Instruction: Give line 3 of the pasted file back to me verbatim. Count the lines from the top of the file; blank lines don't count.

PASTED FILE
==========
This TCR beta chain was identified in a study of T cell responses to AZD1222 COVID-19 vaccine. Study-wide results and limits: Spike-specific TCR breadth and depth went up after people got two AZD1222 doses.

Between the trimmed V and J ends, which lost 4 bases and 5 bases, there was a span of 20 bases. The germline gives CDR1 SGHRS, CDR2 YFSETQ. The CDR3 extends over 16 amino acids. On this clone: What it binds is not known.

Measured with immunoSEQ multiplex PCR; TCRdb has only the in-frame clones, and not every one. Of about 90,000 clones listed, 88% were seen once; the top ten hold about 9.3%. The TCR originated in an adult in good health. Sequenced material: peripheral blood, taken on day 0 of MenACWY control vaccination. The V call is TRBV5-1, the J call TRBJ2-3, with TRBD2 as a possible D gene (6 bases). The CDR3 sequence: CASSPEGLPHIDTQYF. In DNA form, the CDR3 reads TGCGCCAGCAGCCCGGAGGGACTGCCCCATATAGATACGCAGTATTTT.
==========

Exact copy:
Measured with immunoSEQ multiplex PCR; TCRdb has only the in-frame clones, and not every one. Of about 90,000 clones listed, 88% were seen once; the top ten hold about 9.3%. The TCR originated in an adult in good health. Sequenced material: peripheral blood, taken on day 0 of MenACWY control vaccination. The V call is TRBV5-1, the J call TRBJ2-3, with TRBD2 as a possible D gene (6 bases). The CDR3 sequence: CASSPEGLPHIDTQYF. In DNA form, the CDR3 reads TGCGCCAGCAGCCCGGAGGGACTGCCCCATATAGATACGCAGTATTTT.